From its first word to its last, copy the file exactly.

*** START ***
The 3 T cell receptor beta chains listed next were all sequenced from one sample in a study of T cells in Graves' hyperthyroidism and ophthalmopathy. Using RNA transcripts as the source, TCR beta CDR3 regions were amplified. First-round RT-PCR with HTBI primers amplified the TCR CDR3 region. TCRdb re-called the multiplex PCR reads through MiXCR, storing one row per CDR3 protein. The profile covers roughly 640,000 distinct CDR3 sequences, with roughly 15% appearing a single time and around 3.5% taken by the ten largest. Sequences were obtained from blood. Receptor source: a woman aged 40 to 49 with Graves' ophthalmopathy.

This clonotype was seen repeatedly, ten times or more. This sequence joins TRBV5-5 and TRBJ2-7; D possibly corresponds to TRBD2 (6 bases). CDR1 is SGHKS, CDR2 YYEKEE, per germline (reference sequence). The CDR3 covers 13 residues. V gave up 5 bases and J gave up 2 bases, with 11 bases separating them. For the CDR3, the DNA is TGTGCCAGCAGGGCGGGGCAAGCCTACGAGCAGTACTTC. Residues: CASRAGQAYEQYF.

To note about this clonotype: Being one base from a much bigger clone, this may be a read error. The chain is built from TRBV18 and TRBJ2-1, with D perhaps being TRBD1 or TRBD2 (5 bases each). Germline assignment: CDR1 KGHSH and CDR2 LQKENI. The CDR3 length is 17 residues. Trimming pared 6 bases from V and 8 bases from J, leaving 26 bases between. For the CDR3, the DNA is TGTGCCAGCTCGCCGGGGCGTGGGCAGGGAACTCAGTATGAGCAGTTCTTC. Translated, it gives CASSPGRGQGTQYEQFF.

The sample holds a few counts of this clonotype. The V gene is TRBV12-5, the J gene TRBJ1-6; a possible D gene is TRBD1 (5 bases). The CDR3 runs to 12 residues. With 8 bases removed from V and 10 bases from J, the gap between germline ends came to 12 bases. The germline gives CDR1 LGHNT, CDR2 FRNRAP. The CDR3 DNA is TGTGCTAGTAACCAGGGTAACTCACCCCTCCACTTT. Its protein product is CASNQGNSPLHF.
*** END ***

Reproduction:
The 3 T cell receptor beta chains listed next were all sequenced from one sample in a study of T cells in Graves' hyperthyroidism and ophthalmopathy. Using RNA transcripts as the source, TCR beta CDR3 regions were amplified. First-round RT-PCR with HTBI primers amplified the TCR CDR3 region. TCRdb re-called the multiplex PCR reads through MiXCR, storing one row per CDR3 protein. The profile covers roughly 640,000 distinct CDR3 sequences, with roughly 15% appearing a single time and around 3.5% taken by the ten largest. Sequences were obtained from blood. Receptor source: a woman aged 40 to 49 with Graves' ophthalmopathy.

This clonotype was seen repeatedly, ten times or more. This sequence joins TRBV5-5 and TRBJ2-7; D possibly corresponds to TRBD2 (6 bases). CDR1 is SGHKS, CDR2 YYEKEE, per germline (reference sequence). The CDR3 covers 13 residues. V gave up 5 bases and J gave up 2 bases, with 11 bases separating them. For the CDR3, the DNA is TGTGCCAGCAGGGCGGGGCAAGCCTACGAGCAGTACTTC. Residues: CASRAGQAYEQYF.

To note about this clonotype: Being one base from a much bigger clone, this may be a read error. The chain is built from TRBV18 and TRBJ2-1, with D perhaps being TRBD1 or TRBD2 (5 bases each). Germline assignment: CDR1 KGHSH and CDR2 LQKENI. The CDR3 length is 17 residues. Trimming pared 6 bases from V and 8 bases from J, leaving 26 bases between. For the CDR3, the DNA is TGTGCCAGCTCGCCGGGGCGTGGGCAGGGAACTCAGTATGAGCAGTTCTTC. Translated, it gives CASSPGRGQGTQYEQFF.

The sample holds a few counts of this clonotype. The V gene is TRBV12-5, the J gene TRBJ1-6; a possible D gene is TRBD1 (5 bases). The CDR3 runs to 12 residues. With 8 bases removed from V and 10 bases from J, the gap between germline ends came to 12 bases. The germline gives CDR1 LGHNT, CDR2 FRNRAP. The CDR3 DNA is TGTGCTAGTAACCAGGGTAACTCACCCCTCCACTTT. Its protein product is CASNQGNSPLHF.